Inva Mula – opera singer
Leka, Crown Prince of Albania – heir of King Zog I
Masiela Lusha – actress, poet, and writer
Rexhep Meidani – former President of Albania
Saimir Kumbaro – film director
Kledi Kadiu – dancer and actor who lives and works in Italy
Neritan Xhaferi – accountant, businessman living and working in Dallas Texas
KF Partizani Tirana
KS Dinamo Tirana
Municipal, national and international transport links have developed over recent years as demand has increased. Until recent years, overland connections through Greece and Montenegro have had various problems with bureaucracy or security. The following section is liable to change and is only indicative.
Local transport within Tirana is by bus or taxi. Coach and minibus services run, according to demand, to the coast and northern and southern Albania from different locations in Tirana. International coach services connect to Greece, via Korçë and then taxis to the border, to Kosovo, and to Republic of Macedonia.
See also: Albanian Railways
There are regular passenger services to Durrës and Pogradec, via Elbasan. The railway station is north of Skanderbeg Square, in Boulevard Zogu I. There are no international passenger services, although there is a freight-only railway through Shkodër to Montenegro (though this is currently disused).
Tirana International Airport Nënë Tereza (Mother Theresa in Albanian), also known as Rinas Airport was reconstructed in 2007. It is located 25 kilometres north-west of the city, off the road to Durrës. Airlines using Rinas include Albanian Airlines. Flights run to Athens, New York, Rimini, Bari, Genoa, Rome, Bologna, Munich, Frankfurt, Istanbul, Vienna among other places.
Several foreign airlines also serve Rinas Airport: Alitalia (from Rome and Milan), British Airways (from London Gatwick Airport), Austrian Airlines (from Vienna), Adria Airways (Ljubljana), Jat Airways (Belgrade), Malev (Budapest), Olympic Airlines (Athens), Hemus Air (Sofia) and Turkish Airlines (Istanbul). Lufthansa flights via Munich started on 1 May 2007. Each Monday, there is a direct flight from Tirana to John F. Kennedy International Airport, New York, USA.
Tirana does not have a port of its own. However, the port city of Durrës is no more than half an hour away from the capital. Passenger ferries from Durrës sail to Trieste, Ancona, Otranto, Bari, Lecce, Genova (Italy) Zadar, Dubrovnik (Croatia), Maribor, Koper (Slovenia), Gdansk (Poland), Bar (Montenegro), Corfu (Greece), etc.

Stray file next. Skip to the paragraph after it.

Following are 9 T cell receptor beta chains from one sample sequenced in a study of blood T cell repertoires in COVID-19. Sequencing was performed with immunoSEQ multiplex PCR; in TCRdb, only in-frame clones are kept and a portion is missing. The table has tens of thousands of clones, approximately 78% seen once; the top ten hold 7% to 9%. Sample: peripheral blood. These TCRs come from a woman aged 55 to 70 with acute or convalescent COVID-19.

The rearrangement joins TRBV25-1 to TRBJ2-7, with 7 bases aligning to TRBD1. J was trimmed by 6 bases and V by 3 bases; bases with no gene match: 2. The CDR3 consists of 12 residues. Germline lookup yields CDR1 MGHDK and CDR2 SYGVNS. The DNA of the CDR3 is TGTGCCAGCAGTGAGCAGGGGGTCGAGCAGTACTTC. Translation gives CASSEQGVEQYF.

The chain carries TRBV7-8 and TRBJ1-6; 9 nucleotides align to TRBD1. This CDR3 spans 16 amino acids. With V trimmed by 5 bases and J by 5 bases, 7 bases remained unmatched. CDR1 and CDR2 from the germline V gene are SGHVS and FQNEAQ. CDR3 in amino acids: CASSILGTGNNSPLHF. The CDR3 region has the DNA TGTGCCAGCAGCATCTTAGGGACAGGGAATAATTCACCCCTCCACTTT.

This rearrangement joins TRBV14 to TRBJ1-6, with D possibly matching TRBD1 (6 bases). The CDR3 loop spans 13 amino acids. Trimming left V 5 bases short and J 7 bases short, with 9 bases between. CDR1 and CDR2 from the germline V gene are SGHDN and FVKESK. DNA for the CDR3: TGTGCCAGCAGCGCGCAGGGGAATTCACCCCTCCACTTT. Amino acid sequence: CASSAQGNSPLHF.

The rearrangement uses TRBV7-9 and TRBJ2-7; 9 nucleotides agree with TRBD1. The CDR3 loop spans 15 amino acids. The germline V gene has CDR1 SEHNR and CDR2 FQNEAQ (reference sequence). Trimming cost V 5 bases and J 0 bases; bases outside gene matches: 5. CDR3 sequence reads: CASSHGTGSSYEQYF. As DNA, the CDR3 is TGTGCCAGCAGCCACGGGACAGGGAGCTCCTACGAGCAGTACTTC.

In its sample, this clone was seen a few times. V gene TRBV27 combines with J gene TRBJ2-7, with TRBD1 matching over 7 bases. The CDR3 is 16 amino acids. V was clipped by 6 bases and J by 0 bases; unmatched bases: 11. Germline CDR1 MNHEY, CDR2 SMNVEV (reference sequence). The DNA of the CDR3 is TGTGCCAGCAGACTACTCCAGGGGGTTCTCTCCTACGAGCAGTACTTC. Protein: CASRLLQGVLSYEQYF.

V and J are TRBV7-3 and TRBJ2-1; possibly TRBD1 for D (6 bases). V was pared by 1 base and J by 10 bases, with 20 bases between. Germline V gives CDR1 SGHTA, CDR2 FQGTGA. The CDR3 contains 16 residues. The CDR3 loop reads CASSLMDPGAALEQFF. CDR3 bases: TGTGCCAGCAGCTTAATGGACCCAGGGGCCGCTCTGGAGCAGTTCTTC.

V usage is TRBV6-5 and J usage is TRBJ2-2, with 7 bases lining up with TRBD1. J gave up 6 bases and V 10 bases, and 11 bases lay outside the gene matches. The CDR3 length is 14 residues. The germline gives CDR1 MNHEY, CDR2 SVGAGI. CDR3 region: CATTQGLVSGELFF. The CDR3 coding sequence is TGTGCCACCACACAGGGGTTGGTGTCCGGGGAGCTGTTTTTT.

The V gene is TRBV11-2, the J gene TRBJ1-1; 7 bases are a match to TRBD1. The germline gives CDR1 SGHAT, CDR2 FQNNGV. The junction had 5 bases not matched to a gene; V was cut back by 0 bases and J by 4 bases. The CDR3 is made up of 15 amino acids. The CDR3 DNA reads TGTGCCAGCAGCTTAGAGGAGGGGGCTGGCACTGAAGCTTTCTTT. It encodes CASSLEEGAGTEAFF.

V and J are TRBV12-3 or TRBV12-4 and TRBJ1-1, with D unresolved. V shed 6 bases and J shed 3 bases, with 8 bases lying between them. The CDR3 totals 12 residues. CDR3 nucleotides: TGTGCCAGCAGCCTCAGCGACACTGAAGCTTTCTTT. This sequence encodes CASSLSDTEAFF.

Skanderbeg Square: the central hub of the city, named after the Albanian hero, Skanderbeg.
Et’hem Bey Mosque: at the south east corner of Skanderbeg Square – begun in 1789 by Molla Bey and finished in 1821 by his son, Haxhi Et’hem Bey, great-grandson of Sulejman Pasha.
The Clock Tower (the Kulla e Sahatit,) next to the Et’hem Bey Mosque, was started by Haxhi Et’hem Bej around 1821-22 and was finished with the help of the richest families of Tirana. Its installation was the work of the Tufina family. In 1928 the Albanian state bought a modern German clock and the tower was raised to a height of 35 metres. The clock was damaged during World War II and it was repaired in July 1946.
Government buildings: at the south end of Skenderbeg Square
National Historic Museum: north side of Skenderbeg Square
The headquarters of the Bektashi Sufi Order can be found in the eastern edge of the city.
Roman Catholic Church of Saint Paul: completed in 2001, the largest church in Tirana.
Orthodox Church of St Prokop was built in 1780.
Roman Catholic Church of Saint Maria was built in 1865, paid for by Emperor Franz Joseph of Austria.
The Tabakëve and Terzive bridges (respectively in front of the Parliament building and on Elbasani Street) date from the beginning of the 20th century.
The mosque that is also the tomb of Kapllan Hysa, near the monument to Ushtari i Panjohur (‘the unknown soldier’) was built in 1816.
The National Library was established in 1922, with 5000 volumes.
The Fortress or Castle of Petrela, 12 kilometres from Tirana, dates from the fourth century BC. It took its current form in the 13th century, under the rule of Topiaj, and later became the property of the Kastrioti.
The Palace of Culture (Pallati i Kulturës), where the Theatre of Opera and Ballet and the National Library stand, was completed in 1963 on the site of the former Trade of Tirana building, with the first brick being placed by Soviet president Nikita Khruschev in 1959.
The monument to Skënderbeu, raised in 1968, is the work of Odhise Paskali in collaboration with Andrea Mana and Janaq Paço. It commemorated the 500th anniversary of the death of the national hero.
The monument to Mother Albania, 12 metres high, was inaugurated in the Dëshmoret e Kombit cemetery in 1971.
The Academy of the Sciences building was completed in April 1972. The building housed the first Albanian Parliament, and is depicted on the reverse of the Albanian 100 lekë banknote issued in 1996.
The Gallery of Figurative Arts was created in 1976 and includes around 3200 works by Albanian and foreign artists.
The International Center of Culture, formerly the Enver Hoxha Museum, was inaugurated in 1988. Popularly referred to as ‘the Pyramid’, it was designed by a group of architects under the direction of the dictator’s daughter, Pranvera Hoxha, and her husband Klement Kolaneci.
The National Historical Museum was built in 1981. The ornamental mosaic on its facade is called “The Albanians”.
The presidential palace, Tirana, also known as the Palace of Brigades, was built by King Zog as his residence in the 1930s.